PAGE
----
<p>A large crowd fills Eisenhower Plaza during the dedication ceremony of the United States Holocaust Memorial Museum. Flags of the liberating divisions form the backdrop to the opening ceremony. Washington, DC, April 22, 1993.</p>

History of the United States Holocaust Memorial Museum

The creation of the United States Holocaust Memorial Museum began as an idea in 1978. Transformed into reality, it has become an internationally recognized institution visited by nearly 2 million people annually.

President's Commission on the Holocaust

On November 1, 1978, President Jimmy Carter established the President's Commission on the Holocaust, chaired by author and Holocaust survivor Elie Wiesel. The Commission submitted a report to President Carter on September 27, 1979, recommending the establishment of a memorial with three main components: a national Holocaust memorial/museum, an educational foundation, and a Committee on Conscience. In 1980, the United States Congress unanimously voted to form the United States Holocaust Memorial Council. Its mandate was the creation of a living memorial to the 6 million Jews and millions of other victims who perished during the Holocaust.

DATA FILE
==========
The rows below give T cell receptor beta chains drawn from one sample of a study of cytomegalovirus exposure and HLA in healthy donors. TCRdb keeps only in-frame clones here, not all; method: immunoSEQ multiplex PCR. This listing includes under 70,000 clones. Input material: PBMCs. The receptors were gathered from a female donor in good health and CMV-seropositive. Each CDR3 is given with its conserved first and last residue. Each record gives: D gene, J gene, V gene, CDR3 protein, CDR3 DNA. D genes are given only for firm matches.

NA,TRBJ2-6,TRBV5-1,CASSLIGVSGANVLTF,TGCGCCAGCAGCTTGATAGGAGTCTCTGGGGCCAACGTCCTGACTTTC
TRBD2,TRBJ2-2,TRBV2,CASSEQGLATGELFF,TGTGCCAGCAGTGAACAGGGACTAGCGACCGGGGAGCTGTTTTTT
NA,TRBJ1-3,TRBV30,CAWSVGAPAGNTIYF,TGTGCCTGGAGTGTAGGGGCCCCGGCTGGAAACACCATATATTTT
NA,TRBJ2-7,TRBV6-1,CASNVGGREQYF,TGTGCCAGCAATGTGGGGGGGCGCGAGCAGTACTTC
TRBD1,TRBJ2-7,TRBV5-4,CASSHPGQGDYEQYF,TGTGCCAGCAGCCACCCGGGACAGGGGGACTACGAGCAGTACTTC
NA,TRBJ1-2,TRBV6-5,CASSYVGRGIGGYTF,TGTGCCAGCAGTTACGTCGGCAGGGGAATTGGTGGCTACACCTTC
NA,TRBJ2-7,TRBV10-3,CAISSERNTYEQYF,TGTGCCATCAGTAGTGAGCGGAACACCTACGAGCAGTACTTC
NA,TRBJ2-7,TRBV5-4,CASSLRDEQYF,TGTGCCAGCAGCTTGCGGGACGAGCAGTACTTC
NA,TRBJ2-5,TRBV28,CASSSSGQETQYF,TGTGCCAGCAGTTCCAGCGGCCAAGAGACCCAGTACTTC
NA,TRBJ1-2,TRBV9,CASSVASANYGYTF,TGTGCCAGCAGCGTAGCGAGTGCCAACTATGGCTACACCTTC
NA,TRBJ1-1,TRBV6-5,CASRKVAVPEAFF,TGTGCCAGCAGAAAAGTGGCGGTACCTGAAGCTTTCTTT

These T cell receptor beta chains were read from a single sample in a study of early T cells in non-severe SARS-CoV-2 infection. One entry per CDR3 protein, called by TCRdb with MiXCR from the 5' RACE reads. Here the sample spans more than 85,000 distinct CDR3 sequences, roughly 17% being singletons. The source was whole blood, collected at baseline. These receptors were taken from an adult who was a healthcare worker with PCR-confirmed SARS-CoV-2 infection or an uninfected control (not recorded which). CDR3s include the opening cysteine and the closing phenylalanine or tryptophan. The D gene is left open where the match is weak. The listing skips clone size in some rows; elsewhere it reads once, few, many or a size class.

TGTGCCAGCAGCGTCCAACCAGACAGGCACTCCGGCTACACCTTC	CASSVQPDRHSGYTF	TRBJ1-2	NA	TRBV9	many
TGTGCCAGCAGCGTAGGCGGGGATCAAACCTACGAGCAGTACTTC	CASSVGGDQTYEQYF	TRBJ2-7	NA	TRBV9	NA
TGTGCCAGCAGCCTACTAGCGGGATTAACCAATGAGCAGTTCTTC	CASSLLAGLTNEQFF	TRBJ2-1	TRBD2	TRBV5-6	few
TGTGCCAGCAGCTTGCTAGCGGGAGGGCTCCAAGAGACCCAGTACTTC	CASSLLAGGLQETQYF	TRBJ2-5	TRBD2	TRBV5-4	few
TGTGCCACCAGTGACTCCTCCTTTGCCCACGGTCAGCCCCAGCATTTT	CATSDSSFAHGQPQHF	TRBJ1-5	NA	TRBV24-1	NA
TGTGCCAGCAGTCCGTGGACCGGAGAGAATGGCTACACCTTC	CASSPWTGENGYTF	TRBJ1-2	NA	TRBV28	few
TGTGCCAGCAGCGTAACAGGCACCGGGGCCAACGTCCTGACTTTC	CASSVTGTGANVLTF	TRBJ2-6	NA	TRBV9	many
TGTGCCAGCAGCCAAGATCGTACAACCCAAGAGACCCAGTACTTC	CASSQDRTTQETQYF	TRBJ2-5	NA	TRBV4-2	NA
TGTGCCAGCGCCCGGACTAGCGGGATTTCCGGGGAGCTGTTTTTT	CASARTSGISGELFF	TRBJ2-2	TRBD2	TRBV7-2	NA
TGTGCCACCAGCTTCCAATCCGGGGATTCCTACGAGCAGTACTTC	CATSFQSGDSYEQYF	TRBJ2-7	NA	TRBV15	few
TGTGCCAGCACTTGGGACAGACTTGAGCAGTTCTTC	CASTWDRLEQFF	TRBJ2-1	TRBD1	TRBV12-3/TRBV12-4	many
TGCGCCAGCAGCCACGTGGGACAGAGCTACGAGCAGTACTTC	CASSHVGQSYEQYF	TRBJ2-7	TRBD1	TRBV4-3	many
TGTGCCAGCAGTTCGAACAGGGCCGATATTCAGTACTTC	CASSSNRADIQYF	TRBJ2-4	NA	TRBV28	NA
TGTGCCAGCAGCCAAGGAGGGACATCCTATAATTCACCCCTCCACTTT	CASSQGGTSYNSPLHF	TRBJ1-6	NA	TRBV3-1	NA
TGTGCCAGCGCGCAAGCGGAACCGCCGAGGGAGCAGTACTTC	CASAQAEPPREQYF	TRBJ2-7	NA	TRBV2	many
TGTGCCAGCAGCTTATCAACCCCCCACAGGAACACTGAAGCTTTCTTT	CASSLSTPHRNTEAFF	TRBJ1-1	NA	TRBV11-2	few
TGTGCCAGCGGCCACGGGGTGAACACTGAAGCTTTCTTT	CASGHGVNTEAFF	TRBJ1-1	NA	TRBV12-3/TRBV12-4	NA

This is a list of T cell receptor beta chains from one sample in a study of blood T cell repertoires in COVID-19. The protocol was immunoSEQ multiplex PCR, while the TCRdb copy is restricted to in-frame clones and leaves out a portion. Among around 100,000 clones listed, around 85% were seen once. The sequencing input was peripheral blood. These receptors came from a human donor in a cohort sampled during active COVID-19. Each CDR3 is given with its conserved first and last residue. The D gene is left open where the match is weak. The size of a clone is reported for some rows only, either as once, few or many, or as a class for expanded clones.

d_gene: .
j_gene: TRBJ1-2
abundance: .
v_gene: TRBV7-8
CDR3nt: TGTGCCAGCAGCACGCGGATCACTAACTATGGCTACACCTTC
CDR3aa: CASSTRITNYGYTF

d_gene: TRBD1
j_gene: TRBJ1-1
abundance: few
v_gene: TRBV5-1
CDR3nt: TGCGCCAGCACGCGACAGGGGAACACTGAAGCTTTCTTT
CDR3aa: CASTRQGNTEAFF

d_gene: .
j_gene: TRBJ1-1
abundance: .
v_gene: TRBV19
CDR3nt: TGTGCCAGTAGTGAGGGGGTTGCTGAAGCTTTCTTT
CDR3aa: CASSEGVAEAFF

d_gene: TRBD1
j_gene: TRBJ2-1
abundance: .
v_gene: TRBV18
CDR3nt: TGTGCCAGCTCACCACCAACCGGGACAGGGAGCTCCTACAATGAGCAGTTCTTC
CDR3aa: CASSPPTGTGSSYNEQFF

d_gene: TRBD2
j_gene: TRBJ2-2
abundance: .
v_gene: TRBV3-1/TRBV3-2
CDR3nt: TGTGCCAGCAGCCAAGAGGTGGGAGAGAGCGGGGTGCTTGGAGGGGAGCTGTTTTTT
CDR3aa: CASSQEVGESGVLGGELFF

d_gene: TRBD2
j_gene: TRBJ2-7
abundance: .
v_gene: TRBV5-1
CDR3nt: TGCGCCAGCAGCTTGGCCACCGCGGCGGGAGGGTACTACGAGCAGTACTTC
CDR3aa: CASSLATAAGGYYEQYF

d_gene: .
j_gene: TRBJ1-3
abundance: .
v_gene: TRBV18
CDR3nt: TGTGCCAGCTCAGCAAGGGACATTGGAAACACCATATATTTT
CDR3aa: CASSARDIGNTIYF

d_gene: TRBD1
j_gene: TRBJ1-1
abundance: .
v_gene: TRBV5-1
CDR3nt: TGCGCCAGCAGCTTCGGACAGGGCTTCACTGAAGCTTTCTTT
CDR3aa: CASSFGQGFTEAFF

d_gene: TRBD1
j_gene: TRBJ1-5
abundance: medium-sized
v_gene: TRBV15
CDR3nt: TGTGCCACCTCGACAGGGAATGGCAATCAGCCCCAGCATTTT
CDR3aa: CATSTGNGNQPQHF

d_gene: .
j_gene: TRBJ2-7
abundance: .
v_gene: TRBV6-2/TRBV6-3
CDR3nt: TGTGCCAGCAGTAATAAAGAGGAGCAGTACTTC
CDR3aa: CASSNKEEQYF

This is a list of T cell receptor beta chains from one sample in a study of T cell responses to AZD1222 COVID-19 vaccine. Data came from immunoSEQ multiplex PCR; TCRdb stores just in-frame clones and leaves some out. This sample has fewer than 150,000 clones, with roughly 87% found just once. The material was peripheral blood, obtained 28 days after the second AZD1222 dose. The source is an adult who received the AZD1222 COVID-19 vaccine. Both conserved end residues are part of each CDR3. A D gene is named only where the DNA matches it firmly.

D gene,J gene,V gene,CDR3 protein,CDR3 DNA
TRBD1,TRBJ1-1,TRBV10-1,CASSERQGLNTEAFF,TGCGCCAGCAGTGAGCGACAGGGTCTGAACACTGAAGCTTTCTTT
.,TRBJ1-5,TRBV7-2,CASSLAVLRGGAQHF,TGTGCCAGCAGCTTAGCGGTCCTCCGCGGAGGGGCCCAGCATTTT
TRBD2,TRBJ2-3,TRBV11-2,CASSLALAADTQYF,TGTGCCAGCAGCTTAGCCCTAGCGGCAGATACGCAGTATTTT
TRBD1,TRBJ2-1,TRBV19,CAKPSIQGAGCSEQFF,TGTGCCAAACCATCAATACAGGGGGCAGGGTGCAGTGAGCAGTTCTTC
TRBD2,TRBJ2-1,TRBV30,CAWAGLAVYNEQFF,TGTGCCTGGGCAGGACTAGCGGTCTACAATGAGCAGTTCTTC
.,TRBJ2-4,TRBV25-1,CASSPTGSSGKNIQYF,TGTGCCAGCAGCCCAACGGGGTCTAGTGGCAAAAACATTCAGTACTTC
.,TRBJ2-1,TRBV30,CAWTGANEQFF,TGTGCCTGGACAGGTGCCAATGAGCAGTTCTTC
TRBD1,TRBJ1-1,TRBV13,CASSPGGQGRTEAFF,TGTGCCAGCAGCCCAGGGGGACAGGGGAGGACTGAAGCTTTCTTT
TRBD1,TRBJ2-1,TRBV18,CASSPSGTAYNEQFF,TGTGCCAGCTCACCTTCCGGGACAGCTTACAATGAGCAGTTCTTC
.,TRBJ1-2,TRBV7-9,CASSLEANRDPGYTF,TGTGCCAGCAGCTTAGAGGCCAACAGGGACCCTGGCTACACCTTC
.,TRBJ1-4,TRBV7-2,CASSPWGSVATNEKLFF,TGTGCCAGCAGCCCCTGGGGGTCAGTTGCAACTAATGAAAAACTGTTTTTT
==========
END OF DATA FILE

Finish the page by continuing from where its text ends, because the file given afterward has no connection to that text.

Under Construction

Installation of the railcar at the construction site of the United States Holocaust Memorial Museum.The federal government made 1.9 acres of land adjacent to the National Mall in Washington available for the Museum site. The entire cost of construction—nearly $200 million—was paid for by private donations. During groundbreaking ceremonies on October 16, 1985, two milk cartons containing soil and ashes from a number of concentration camps and killing centers were buried on the site to symbolize the Museum's mission and the history it would convey.

One year later, 15th Street, which bordered one of the planned Museum's main entrances, was officially renamed Raoul Wallenberg Place—honoring the Swedish diplomat who led one of the most extensive and successful rescue efforts during the Holocaust.

In October 1988, President Ronald Reagan spoke at a special ceremony held when the cornerstone of the Museum was laid.